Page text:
Ice and snow, bringing in some wood and getting ready for the holidays: these rituals signal another year is winding down. For business owners and senior managers, strategic planning for the year ahead also happens now. As I’ve outlined in my book, The 100: Building Blocks for Business Leadership, annual strategic planning should be handled with care, precision and commitment. From gathering input from all employees, completing a SWOT analysis and even getting away from the office to limit interruptions, strategic planning is serious business.
But what if, despite these collective best efforts, your company is pursuing a failing strategy? How can this happen if a rigorous SWOT analysis is conducted every year, as we do at Intertech? An eye-opening article in the current issue of Harvard Business Review, “Stop Doubling Down on Your Failing Strategy,” explains not only why it happens, but what leaders can do to prevent this surprisingly common problem.
First the whys. Authors Freek Vermeulen, an associate professor of strategy and entrepreneurship at London Business School, and Niro Sivanathan, an associate professor of organizational behavior at London Business School, point out that “people have a tendency to stick to an existing course of action, no matter how irrational.” Academics who study this phenomenon even have a name for it: “escalation of commitment.”
Scratch the surface of any failed business case study and you’ll find commitment escalation was a major factor. Many mutually reinforcing biases apparently lead to this unfortunate syndrome, making it nearly impossible for leaders to abandon a failing strategy.
Some of these tie to great book Ego Is the Enemy. They include:
- Sunk cost fallacy—Leaders want to avoid losing costs already incurred.
- Loss aversion—Decision makers often prefer to allocate more resources in the hope of turning around a failing strategy and avoiding loss.
- Illusion of control—People habitually overestimate their ability to control the future.
- Preference for completion—People have an inherent bias toward completing tasks.
- Pluralistic ignorance–Dissenters often believe that they alone have reservations about a course of action and remain silent.
- Personal identification—Withdrawing from a commitment may result in a perceived loss of status or threat to one’s identity. (Who wants to be the executive who had to kill his or her own failed strategy?).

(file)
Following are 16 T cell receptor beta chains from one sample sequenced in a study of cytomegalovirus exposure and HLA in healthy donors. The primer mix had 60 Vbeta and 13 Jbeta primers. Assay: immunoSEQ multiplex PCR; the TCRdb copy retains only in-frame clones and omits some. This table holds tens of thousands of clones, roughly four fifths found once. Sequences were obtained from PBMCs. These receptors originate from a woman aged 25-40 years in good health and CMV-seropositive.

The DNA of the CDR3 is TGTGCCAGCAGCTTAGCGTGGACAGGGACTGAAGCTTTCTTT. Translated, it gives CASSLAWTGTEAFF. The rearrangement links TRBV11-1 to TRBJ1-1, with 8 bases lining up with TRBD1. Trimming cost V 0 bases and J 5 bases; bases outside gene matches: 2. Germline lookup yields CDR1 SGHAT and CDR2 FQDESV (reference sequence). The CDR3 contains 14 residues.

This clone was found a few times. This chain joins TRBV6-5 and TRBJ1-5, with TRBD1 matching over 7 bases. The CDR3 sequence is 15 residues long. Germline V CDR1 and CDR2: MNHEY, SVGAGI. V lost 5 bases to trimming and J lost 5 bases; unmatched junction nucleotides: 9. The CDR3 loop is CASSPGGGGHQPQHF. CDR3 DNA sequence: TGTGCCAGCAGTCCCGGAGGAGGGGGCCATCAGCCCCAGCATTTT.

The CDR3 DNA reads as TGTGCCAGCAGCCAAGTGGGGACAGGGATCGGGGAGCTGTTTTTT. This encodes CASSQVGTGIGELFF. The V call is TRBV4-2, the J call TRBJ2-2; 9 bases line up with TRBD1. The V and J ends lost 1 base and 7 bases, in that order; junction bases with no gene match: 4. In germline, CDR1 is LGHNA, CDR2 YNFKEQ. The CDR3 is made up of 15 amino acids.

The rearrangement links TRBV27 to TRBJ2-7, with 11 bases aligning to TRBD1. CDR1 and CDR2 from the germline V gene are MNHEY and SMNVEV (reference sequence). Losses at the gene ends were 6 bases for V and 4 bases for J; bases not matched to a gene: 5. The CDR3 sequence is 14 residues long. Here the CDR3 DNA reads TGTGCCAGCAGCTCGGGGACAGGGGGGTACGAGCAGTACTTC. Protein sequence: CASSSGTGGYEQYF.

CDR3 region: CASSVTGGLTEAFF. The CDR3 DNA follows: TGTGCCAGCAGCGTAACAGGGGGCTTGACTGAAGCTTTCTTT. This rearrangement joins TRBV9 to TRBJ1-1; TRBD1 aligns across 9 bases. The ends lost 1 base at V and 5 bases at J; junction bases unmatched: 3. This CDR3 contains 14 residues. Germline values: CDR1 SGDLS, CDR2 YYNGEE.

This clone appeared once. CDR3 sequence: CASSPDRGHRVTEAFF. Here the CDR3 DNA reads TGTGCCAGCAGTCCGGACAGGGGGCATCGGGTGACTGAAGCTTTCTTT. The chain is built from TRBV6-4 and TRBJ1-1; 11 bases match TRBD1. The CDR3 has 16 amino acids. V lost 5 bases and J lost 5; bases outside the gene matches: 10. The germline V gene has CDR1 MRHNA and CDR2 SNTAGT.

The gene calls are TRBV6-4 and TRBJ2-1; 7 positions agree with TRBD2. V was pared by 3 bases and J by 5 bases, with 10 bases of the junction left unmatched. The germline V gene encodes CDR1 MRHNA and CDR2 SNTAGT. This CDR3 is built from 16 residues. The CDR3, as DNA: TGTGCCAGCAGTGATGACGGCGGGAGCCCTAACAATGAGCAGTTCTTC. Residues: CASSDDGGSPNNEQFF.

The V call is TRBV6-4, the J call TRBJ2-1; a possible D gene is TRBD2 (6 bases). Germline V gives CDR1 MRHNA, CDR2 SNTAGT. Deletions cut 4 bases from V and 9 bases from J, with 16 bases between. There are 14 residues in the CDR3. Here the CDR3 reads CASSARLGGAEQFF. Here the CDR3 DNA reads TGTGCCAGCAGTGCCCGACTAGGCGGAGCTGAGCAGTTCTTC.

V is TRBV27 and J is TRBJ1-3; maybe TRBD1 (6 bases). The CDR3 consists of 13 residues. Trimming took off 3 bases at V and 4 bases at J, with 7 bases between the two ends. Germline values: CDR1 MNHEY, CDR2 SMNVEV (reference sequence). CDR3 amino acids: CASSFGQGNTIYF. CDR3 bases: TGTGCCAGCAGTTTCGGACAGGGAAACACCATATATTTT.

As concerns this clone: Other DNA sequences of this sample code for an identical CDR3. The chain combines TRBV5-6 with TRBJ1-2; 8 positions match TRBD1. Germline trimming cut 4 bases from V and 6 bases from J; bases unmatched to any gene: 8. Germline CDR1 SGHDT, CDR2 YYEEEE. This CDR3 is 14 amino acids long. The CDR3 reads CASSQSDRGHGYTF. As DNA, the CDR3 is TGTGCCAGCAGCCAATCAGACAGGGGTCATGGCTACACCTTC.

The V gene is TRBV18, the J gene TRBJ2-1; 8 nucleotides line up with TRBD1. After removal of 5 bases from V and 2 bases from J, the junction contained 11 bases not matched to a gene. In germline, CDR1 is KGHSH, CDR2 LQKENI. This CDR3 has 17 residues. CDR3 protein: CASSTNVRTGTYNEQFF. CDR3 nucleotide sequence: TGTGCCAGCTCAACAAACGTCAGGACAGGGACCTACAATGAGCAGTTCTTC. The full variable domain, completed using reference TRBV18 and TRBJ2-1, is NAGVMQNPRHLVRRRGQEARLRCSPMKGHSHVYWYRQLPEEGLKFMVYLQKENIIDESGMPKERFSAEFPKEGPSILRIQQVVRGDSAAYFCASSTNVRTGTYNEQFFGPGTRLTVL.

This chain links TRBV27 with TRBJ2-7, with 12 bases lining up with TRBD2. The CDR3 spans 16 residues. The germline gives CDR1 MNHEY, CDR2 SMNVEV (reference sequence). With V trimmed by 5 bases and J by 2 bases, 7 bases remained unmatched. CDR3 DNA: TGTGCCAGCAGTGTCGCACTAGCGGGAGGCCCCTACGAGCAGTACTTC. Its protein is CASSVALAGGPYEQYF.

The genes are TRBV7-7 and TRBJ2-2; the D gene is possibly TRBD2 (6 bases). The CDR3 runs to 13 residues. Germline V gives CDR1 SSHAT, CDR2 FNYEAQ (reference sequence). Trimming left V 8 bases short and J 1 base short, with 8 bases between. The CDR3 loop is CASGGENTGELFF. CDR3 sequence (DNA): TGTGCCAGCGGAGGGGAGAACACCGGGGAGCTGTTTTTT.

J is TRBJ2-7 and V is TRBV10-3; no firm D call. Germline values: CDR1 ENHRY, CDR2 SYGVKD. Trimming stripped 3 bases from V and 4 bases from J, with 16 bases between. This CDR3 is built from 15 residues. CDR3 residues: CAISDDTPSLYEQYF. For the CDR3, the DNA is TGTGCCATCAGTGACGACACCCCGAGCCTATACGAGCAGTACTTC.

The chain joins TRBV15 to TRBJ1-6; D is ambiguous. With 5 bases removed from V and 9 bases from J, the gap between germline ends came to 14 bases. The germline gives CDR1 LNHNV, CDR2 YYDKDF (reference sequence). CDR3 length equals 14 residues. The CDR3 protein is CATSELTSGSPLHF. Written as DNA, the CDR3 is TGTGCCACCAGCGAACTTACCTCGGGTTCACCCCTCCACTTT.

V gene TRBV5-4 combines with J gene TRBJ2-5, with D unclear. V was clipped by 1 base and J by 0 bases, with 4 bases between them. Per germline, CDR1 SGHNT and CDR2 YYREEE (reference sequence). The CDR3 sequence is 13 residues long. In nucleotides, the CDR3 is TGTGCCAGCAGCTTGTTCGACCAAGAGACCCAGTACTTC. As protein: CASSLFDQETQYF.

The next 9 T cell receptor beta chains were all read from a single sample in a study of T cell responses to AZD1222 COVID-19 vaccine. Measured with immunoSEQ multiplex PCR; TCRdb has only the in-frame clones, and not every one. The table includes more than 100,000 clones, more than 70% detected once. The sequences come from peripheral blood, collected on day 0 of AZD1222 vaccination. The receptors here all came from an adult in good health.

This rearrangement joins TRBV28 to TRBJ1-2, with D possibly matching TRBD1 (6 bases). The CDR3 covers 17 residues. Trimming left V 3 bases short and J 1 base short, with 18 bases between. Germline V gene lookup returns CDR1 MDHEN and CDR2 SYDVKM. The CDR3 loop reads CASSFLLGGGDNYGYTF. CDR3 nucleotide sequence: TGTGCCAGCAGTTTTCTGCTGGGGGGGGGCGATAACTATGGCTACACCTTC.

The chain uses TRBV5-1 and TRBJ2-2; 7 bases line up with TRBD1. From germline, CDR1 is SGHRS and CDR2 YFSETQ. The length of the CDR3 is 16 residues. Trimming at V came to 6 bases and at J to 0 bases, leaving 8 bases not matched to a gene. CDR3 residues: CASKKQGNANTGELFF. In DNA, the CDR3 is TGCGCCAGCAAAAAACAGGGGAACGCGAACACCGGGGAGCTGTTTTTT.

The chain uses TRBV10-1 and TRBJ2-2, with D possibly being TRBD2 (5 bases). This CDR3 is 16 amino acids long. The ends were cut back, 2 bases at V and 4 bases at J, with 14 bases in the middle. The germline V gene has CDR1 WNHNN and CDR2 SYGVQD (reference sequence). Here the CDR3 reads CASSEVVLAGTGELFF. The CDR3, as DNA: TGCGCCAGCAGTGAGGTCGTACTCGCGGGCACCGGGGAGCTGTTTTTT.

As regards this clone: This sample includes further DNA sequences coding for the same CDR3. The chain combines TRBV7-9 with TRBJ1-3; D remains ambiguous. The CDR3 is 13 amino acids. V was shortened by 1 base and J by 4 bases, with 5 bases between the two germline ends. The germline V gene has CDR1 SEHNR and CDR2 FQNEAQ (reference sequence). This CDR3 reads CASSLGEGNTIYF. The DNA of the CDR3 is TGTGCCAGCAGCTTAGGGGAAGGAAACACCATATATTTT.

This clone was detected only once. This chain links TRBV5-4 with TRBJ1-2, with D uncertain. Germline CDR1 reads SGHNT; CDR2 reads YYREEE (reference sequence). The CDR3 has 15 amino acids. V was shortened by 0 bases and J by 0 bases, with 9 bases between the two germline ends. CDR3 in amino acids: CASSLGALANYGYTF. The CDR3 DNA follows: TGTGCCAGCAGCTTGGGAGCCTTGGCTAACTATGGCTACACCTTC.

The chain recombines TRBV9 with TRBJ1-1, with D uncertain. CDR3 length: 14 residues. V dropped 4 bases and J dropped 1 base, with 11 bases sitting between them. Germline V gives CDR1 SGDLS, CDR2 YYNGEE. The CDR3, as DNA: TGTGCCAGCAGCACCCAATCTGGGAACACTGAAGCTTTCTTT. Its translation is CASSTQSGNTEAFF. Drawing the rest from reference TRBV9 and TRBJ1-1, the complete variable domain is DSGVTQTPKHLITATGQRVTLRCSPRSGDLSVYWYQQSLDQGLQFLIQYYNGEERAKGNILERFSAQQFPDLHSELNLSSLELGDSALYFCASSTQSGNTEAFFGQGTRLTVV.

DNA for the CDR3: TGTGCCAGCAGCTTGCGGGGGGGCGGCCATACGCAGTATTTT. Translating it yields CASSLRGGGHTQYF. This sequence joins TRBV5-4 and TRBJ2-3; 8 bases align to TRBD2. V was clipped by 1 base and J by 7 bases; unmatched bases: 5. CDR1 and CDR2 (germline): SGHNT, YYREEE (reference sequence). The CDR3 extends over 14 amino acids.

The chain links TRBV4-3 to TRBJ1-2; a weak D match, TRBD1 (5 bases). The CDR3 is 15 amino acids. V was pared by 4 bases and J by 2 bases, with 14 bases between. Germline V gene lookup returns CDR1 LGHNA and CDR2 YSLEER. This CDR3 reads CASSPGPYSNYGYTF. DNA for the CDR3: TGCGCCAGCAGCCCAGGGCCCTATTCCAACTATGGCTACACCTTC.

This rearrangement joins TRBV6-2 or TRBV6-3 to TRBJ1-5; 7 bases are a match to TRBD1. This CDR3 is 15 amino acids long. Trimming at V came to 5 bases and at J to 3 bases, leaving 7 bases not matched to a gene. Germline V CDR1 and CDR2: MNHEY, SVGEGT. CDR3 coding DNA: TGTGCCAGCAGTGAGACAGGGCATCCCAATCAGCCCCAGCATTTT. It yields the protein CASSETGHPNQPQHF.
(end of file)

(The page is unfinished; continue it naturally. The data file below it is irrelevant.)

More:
How can companies possibly avoid these business-killing pitfalls? No surprise here. Building systems, or practices, into the strategy-setting process can steer leaders away from the pitfalls and closer to consistent and objective decision making based on facts versus (often hidden) emotions or psychological predispositions. These include:
- Setting decision rules—Agreeing on decision rules or objective formulas in advance.
- Paying attention to voting rules—Vote on a variety of criteria, versus a simple “yes” or “no” to prevent people from digging in their heels to “save face.”
- Protecting dissenters—This is easily done by providing anonymous feedback channels (we do this at Intertech with our all-employee Town Halls), deploying larger teams, calibrating diversity, and modeling doubt by executives.
- Expressly considering alternatives—Framing strategic questions to include the possibility of alternatives is an effective way to avoid an escalation of commitment to one course of action.
- Separating advocacy and decision-making—You can reduce the likelihood of escalation if you give responsibility for a strategic move to people who did not advocate or initiate that move.
- Reinforcing the anticipation of regret—We’ve all experienced “buyer’s remorse,” the regret you feel after you make a choice and realize all other choices now are off the table. Anticipating that this may happen, no matter what decisions you and your team make, helps soften the blow when it occurs. (Read the full article for more details and examples.)
Bottom Line: If you or others in your leadership circle have hung on too long to a business strategy that’s failing, remember it’s one of the challenges of being human. But like those fall leaves, sometimes there’s wisdom in knowing when to let go.